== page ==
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Luna 13

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Luna 13
Mission typeLunar lander
OperatorSoviet space program
COSPAR ID1966-116A Edit this at Wikidata
SATCAT no.02626
Mission duration6 days, 19 h, 56 min.
Spacecraft properties
ManufacturerGSMZ Lavochkin
Launch mass1,620 kg[1]
Start of mission
Launch date21 December 1966, 10:17:08 UTC[1]
RocketMolniya-M 8K78M
Launch siteBaikonur, Site 1/5
End of mission
Last contact28 December 1966, 06:13 GMT
Lunar lander
Landing date24 December 1966, 18:04 GMT
Landing site18°52′N 62°03′W / 18.87°N 62.05°W / 18.87; -62.05 [2]

Luna 13 (E-6M series) was an uncrewed space mission of the Luna program by Soviet Union.



The Luna 13 spacecraft was launched toward the Moon onboard a Molniya-M and accomplished a soft landing on 24 December 1966, in the region of Oceanus Procellarum ("Ocean of Storms").[3]

The petal encasement of the spacecraft was opened, antennas were erected, and radio transmissions to Earth began four minutes after the landing. On 25 and 26 December 1966, the spacecraft television system transmitted panoramas of the nearby lunar landscape at different Sun angles. Each panorama required approximately 100 minutes to transmit. The spacecraft was equipped with a mechanical soil-measuring penetrometer, a dynamograph, and a radiation densitometer for obtaining data on the mechanical and physical properties and the cosmic ray reflectivity of the lunar surface. Transmissions from the spacecraft ceased on 28 December 1966.

Luna 13 became the third spacecraft to land successfully on the surface of the Moon (after Luna 9 and the American Surveyor 1). The probe landed in the Ocean of Storms at 18:01 UT on 24 December 1966, between the Krafft and Seleucus craters at 18°52' north latitude and 62°3' west longitude. Unlike its predecessor, the heavier Luna 13 lander (113 kilograms) carried a suite of scientific instruments in addition to the usual imaging system.[4]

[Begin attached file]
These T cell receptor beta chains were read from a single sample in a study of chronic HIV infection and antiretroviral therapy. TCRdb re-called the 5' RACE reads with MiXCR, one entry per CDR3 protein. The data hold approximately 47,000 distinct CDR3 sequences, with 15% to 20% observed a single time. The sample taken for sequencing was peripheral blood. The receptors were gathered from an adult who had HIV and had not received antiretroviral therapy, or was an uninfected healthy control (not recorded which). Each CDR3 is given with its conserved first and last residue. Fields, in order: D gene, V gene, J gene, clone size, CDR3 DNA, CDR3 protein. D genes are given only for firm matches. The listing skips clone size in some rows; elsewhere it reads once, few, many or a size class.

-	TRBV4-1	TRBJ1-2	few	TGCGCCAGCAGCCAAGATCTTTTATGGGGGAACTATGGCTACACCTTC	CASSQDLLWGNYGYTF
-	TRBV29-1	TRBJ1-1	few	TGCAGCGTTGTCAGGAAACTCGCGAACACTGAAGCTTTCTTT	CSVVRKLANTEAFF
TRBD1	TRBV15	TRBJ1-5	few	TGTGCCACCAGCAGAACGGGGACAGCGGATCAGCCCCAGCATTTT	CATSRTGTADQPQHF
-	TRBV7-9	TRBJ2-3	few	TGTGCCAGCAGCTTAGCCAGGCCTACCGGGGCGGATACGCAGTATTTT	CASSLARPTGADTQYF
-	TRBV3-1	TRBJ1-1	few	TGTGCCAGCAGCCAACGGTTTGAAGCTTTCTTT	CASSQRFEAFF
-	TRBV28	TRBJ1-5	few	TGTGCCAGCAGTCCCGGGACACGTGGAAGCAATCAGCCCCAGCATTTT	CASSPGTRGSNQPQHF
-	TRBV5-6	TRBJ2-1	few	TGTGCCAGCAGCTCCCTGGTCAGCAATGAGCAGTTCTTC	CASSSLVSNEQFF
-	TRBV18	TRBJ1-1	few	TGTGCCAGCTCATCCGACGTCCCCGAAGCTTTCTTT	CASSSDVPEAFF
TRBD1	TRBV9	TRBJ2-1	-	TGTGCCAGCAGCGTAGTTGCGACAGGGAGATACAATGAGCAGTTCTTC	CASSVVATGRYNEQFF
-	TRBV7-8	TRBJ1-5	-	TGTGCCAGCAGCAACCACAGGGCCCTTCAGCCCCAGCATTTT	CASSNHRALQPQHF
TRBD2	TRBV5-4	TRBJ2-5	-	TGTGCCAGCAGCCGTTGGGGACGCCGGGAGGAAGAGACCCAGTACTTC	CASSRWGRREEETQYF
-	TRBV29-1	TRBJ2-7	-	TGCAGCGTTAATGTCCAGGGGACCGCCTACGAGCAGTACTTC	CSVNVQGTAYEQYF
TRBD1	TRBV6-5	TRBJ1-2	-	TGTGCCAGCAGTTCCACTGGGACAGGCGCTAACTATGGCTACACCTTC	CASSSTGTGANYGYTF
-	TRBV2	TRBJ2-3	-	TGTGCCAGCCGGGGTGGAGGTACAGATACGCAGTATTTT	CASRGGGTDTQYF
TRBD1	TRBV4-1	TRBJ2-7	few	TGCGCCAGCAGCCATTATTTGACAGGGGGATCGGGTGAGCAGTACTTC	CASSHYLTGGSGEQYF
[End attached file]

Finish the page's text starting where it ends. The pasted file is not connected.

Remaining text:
A three-axis accelerometer within the pressurized frame of the lander recorded the landing forces during impact to determine the soil structure down to a depth of 20 to 30 centimetres (7.9 to 11.8 in). A pair of spring-loaded booms were also deployed. One of these booms carried a penetrometer, designed to measure the forces required to penetrate the lunar regolith – the penetrating force being supplied by a minute explosive charge. The other boom carried a backscatter densitometer that was used to infer the density of the lunar near-surface regolith. Four radiometers recorded infrared radiation from the surface indicating a noon temperature of 117 ±3 °C while a radiation detector indicated that radiation levels would be less than hazardous for humans.

The lander returned a total of five panoramas of the lunar surface, showing a more smooth terrain than seen by Luna 9. One of the two cameras (intended to return stereo images) failed, but this did not diminish the quality of the photographs. The penetrometer measured the regolith density at 800 kg/m3.[3]

After a fully successful mission, contact was lost at 06:13 UTC on 28th of December when the on-board batteries were exhausted.

See also



  1. ^ a b Siddiqi, Asif (2018). Beyond Earth: A Chronicle of Deep Space Exploration, 1958–2016 (PDF) (second ed.). NASA History Program Office. ISBN 9781626830431.
  2. ^ "NASA NSSDC Master Catalog - Luna 13". Retrieved 24 December 2010.
  3. ^ a b Ulivi, Paolo; Harland, David M (2004). Lunar Exploration Human Pioneers and Robot Surveyors. Springer. pp. 76–77. ISBN 185233746X.
  4. ^ "In Depth | Luna 13". NASA Solar System Exploration. Archived from the original on 18 August 2019. Retrieved 18 August 2019.